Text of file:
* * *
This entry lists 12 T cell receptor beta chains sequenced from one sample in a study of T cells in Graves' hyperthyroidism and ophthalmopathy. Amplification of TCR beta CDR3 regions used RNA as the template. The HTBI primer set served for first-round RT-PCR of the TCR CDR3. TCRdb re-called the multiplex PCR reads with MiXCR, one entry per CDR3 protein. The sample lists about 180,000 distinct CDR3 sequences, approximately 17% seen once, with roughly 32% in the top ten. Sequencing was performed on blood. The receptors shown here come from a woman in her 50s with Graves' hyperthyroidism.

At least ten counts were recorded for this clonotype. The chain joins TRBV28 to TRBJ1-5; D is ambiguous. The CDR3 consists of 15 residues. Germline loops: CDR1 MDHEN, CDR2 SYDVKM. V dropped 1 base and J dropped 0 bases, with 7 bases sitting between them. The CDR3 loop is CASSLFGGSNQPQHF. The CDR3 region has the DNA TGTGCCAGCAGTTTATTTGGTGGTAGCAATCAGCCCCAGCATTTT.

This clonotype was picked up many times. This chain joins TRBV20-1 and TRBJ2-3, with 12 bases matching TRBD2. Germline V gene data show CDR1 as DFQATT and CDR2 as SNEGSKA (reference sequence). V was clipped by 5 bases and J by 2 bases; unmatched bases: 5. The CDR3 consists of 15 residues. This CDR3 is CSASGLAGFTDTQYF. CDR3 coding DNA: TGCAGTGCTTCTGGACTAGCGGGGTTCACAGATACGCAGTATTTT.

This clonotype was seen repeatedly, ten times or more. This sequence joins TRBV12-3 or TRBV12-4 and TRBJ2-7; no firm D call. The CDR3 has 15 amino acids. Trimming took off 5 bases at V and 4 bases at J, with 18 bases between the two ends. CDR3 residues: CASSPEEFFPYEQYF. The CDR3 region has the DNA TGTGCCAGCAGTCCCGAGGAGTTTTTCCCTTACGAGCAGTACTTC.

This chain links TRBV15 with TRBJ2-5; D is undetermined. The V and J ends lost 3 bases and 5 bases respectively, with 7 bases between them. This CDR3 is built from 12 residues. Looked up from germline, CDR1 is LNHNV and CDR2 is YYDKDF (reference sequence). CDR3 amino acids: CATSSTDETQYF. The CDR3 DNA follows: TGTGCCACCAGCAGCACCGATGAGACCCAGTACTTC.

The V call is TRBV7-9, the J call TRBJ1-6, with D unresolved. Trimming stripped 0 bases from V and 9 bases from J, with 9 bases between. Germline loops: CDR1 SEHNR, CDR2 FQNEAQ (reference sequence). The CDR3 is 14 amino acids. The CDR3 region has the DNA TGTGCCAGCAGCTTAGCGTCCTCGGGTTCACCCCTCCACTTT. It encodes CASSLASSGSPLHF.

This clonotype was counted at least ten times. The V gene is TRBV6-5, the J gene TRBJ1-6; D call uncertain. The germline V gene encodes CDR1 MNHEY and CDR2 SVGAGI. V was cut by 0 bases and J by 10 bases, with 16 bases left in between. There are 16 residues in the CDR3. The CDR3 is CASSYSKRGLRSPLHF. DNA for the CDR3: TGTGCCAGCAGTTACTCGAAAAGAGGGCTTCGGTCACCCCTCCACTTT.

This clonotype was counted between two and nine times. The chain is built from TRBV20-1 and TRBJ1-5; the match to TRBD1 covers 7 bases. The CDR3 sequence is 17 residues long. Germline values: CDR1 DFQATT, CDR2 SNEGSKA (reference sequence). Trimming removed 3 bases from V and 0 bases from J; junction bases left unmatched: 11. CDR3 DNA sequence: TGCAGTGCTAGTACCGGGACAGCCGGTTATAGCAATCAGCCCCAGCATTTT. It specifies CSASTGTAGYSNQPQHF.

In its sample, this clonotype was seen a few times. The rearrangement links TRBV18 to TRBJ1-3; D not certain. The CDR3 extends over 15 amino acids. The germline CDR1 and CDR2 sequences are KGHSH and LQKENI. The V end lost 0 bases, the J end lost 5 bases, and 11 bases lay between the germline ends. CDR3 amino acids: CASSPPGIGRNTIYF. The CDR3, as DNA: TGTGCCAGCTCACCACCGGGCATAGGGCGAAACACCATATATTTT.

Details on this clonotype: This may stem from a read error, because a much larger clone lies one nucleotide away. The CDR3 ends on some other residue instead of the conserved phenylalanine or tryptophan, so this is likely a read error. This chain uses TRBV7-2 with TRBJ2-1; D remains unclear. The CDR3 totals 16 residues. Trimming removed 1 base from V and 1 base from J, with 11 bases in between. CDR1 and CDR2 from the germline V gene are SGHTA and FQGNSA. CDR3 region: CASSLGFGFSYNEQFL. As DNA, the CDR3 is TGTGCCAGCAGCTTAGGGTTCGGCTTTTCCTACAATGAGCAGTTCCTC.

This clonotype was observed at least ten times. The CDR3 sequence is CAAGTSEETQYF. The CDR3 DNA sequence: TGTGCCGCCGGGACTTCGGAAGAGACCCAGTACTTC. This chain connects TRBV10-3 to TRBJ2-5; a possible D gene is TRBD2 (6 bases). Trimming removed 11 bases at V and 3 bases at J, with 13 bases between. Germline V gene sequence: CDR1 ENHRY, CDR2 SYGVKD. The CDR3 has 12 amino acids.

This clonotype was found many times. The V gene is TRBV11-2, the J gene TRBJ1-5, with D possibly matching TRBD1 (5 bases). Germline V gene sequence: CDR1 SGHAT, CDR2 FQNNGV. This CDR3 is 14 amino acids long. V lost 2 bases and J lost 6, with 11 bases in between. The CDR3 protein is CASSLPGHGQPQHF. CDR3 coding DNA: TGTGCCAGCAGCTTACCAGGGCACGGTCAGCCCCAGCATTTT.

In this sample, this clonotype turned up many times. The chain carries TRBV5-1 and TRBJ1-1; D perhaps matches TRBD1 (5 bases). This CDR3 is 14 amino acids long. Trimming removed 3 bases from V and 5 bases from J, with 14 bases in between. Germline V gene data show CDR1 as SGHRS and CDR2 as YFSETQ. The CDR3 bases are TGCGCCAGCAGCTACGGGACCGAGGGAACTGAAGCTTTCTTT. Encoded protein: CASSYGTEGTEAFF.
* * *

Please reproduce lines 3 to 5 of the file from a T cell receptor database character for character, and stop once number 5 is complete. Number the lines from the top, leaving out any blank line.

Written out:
This clonotype was picked up many times. This chain joins TRBV20-1 and TRBJ2-3, with 12 bases matching TRBD2. Germline V gene data show CDR1 as DFQATT and CDR2 as SNEGSKA (reference sequence). V was clipped by 5 bases and J by 2 bases; unmatched bases: 5. The CDR3 consists of 15 residues. This CDR3 is CSASGLAGFTDTQYF. CDR3 coding DNA: TGCAGTGCTTCTGGACTAGCGGGGTTCACAGATACGCAGTATTTT.

This clonotype was seen repeatedly, ten times or more. This sequence joins TRBV12-3 or TRBV12-4 and TRBJ2-7; no firm D call. The CDR3 has 15 amino acids. Trimming took off 5 bases at V and 4 bases at J, with 18 bases between the two ends. CDR3 residues: CASSPEEFFPYEQYF. The CDR3 region has the DNA TGTGCCAGCAGTCCCGAGGAGTTTTTCCCTTACGAGCAGTACTTC.

This chain links TRBV15 with TRBJ2-5; D is undetermined. The V and J ends lost 3 bases and 5 bases respectively, with 7 bases between them. This CDR3 is built from 12 residues. Looked up from germline, CDR1 is LNHNV and CDR2 is YYDKDF (reference sequence). CDR3 amino acids: CATSSTDETQYF. The CDR3 DNA follows: TGTGCCACCAGCAGCACCGATGAGACCCAGTACTTC.